In 2013, the magnificent Lindisfarne Gospels are coming to Durham.You can see the Gospels in all their glory over at the British Library page - assuming you have right plug in and so on...find the link here - Pinnacle of Anglo-Saxon Art. The picture above is a screen shot of the first page of John's Gospel.)
CODEC have been discussing with a number of people the possibility of setting up a Digital Arts project linked to the visit of the Lindisfarne Gospels - although exploring much more about the history and faith of the North East and further afield and the contemporary use of the Bible. We've already spoken to a number of people at Durham University, Durham Cathedral and Durham County Council as well as lots of other groups.Thanks to the generosity of a couple of trusts, we have now been able to bring onboard Tim Hutchings as a postdoc researcher to help us move forward. Tim is a sociologist of digitial religion/theology (so he tells me!) and brings a wealth of experience to the project having worked for the last year the the HUMLab at Umea University in Sweden with lots of digital artists. Here's some more from Tim who also presented at this year's CNMAC11 conference...or you can follow Tim on Twitter at @Tim_Hutchings or see his work on Digital Kingdom's here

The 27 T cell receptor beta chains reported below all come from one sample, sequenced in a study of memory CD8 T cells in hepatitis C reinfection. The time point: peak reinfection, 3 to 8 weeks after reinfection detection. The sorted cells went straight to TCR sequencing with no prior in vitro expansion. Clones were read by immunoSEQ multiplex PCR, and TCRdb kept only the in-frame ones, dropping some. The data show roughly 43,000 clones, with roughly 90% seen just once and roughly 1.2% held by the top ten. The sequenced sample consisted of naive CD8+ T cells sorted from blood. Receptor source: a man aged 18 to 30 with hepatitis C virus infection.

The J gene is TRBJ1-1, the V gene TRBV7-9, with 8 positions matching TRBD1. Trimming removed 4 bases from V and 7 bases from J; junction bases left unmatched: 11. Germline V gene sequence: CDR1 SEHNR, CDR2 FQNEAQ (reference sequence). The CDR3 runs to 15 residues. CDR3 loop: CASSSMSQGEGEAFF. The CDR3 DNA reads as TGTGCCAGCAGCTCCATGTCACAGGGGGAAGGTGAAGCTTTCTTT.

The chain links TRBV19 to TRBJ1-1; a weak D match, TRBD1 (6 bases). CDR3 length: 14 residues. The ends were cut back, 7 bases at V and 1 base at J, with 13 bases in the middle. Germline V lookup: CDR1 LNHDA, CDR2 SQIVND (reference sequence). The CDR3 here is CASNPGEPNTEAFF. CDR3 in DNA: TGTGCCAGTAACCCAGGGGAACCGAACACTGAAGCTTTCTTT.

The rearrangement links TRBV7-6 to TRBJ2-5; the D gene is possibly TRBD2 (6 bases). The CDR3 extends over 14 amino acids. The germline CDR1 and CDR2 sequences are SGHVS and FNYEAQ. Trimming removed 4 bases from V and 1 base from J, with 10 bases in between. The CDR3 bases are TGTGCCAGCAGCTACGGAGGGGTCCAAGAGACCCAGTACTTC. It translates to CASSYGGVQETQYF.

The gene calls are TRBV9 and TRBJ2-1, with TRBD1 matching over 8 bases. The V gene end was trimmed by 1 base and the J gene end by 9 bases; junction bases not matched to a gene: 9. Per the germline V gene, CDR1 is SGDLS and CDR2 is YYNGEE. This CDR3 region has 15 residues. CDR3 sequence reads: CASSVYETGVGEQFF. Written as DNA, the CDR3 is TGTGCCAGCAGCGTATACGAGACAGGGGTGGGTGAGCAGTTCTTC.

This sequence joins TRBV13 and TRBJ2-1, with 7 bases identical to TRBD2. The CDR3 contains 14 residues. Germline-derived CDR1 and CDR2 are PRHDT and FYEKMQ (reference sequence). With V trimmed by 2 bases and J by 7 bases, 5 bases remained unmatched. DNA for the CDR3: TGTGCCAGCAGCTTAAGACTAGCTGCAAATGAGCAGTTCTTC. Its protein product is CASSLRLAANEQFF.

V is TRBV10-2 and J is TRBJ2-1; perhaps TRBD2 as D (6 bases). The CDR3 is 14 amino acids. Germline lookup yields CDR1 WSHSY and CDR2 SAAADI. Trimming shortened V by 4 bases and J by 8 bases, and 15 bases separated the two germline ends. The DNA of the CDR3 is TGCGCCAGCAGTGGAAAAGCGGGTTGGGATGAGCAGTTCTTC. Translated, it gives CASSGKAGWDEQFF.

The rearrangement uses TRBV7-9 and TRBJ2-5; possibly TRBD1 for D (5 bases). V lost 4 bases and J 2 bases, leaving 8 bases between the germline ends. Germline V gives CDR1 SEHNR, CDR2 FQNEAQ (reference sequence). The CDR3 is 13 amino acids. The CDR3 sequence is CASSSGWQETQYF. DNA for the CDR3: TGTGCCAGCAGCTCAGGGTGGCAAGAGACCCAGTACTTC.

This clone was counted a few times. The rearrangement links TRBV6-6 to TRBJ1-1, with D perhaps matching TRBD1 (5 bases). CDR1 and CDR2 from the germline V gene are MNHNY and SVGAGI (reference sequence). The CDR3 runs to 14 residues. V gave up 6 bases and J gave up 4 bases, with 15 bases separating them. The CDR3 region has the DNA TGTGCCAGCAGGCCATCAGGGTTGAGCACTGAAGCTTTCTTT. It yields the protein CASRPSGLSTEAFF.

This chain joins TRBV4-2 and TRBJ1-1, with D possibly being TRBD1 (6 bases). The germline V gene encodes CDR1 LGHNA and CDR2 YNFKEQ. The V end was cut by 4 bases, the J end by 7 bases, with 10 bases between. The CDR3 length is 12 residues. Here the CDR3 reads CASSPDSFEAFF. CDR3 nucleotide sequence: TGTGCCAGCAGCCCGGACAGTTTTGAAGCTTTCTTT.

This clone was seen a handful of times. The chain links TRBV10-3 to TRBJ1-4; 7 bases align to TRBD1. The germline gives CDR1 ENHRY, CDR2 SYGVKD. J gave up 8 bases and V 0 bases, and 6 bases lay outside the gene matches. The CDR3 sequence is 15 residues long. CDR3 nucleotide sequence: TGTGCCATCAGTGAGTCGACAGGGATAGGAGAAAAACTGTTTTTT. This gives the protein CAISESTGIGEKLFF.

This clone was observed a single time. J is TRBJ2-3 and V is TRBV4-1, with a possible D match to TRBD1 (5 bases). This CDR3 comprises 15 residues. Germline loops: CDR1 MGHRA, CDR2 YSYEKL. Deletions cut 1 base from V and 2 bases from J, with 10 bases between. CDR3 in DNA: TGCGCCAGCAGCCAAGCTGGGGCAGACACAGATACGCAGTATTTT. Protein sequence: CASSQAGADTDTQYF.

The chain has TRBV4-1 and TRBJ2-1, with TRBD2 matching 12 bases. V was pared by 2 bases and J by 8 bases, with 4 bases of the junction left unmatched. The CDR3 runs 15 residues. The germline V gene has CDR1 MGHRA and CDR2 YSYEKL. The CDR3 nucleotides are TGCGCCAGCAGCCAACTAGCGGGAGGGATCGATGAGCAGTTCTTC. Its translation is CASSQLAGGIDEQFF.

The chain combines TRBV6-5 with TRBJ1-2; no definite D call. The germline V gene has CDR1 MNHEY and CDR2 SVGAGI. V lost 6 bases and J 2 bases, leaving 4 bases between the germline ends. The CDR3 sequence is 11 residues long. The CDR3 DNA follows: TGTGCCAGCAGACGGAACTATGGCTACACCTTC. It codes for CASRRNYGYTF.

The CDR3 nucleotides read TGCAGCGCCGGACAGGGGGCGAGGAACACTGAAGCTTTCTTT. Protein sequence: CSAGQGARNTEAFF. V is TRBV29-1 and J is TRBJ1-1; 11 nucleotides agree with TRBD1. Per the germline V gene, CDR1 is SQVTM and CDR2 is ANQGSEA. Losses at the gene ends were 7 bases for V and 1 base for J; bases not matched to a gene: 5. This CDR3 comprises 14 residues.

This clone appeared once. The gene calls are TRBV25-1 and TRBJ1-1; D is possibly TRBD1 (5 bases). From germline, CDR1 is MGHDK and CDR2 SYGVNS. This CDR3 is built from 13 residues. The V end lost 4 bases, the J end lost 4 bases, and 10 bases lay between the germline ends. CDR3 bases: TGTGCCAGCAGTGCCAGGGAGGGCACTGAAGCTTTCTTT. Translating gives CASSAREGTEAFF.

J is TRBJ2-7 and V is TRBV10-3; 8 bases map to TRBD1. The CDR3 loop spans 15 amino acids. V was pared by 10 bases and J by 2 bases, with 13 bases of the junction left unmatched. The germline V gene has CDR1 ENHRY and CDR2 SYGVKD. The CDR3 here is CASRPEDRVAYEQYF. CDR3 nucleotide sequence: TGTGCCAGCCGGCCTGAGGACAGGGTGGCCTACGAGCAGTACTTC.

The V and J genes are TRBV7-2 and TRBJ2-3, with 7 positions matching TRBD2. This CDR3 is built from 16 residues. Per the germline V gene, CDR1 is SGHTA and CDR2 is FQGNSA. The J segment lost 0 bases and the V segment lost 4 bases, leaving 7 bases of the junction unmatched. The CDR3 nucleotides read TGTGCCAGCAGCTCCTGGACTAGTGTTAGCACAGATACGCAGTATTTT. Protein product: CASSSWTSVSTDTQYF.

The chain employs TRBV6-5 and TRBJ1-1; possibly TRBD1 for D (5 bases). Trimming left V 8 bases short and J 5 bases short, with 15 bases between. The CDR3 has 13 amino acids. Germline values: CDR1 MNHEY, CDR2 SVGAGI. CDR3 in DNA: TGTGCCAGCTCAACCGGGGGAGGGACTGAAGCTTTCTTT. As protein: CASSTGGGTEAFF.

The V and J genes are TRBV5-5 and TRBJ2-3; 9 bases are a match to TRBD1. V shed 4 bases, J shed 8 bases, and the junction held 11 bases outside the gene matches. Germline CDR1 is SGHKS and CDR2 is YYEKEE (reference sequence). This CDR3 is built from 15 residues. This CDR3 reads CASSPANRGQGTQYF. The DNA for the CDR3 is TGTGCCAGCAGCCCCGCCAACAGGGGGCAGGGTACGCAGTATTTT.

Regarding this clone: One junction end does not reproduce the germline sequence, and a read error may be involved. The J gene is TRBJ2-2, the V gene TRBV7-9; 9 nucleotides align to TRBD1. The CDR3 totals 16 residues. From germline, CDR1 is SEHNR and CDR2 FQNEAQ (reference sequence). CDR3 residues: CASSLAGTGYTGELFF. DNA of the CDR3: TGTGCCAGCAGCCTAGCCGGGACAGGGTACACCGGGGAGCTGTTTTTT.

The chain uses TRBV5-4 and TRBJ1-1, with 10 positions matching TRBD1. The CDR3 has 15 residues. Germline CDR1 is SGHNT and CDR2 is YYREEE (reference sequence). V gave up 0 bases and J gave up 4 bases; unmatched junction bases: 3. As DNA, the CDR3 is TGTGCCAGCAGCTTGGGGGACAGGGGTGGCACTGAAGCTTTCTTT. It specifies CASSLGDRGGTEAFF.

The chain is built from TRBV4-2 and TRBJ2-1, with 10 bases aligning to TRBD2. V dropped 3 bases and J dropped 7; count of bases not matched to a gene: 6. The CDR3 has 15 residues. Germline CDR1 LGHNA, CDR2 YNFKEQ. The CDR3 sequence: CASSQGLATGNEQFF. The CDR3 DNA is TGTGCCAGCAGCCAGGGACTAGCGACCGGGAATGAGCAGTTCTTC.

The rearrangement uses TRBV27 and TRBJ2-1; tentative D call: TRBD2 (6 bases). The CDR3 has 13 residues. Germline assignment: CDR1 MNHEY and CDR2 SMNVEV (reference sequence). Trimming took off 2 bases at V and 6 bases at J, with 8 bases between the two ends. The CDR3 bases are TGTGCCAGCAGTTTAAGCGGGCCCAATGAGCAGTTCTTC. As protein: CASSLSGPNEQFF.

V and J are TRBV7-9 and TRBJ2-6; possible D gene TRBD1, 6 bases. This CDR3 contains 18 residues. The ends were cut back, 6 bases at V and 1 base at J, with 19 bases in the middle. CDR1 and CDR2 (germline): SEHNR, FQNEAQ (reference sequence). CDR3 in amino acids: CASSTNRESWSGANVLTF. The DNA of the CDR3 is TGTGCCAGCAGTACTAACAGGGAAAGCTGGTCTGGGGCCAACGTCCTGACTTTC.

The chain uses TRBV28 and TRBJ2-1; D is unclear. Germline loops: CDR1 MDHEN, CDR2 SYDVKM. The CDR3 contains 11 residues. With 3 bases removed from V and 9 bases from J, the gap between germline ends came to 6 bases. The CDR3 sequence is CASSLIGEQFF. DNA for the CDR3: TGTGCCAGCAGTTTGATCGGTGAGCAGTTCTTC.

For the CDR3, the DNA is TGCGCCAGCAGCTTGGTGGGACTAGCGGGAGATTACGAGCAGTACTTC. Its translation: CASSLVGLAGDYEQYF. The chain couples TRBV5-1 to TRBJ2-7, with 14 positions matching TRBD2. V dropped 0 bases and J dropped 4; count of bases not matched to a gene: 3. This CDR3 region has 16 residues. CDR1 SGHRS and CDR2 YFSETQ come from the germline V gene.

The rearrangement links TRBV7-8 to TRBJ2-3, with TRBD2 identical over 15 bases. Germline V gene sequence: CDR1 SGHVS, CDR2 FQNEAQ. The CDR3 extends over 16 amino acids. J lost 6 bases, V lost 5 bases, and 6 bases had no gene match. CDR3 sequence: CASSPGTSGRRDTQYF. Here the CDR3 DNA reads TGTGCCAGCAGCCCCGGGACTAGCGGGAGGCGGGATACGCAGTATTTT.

Over the next few weeks/months, Tim will outline the project in more detail and be putting in a whole host of bids to various funding partners. If you're interested in being involved in the project, then send Tim an email. We're especially interested to hear from programmers, digital artists and gamers/coders, who might like to play around with some ideas as we develop the project.
For now...here's the bare project aim and outline in its very preliminary form...
To communicate key aspects of regional history, identity and faith in the North East through contemporary arts focussing especially on emerging digital media as an analogue of the use of art and technology in the production of Eadfrith’s 7th century Lindisfarne Gospels, which will be housed in Durham in the Summer of 2013.
The project will use digital arts to explore the interface between regional history, identity and faith; create a portable exhibition about contemporary Christian communication and use of the Bible; curate complementary arts and media exhibitions and experiences – including possible use of key urban locations, public galleries, and 'digital pilgrimage routes’. The project will establish collaborative working arrangements with other universities in the North of England, with academics, schools, churches and community projects in the region to explore contemporary understandings of history, identity and faith.
Over to you, Tim!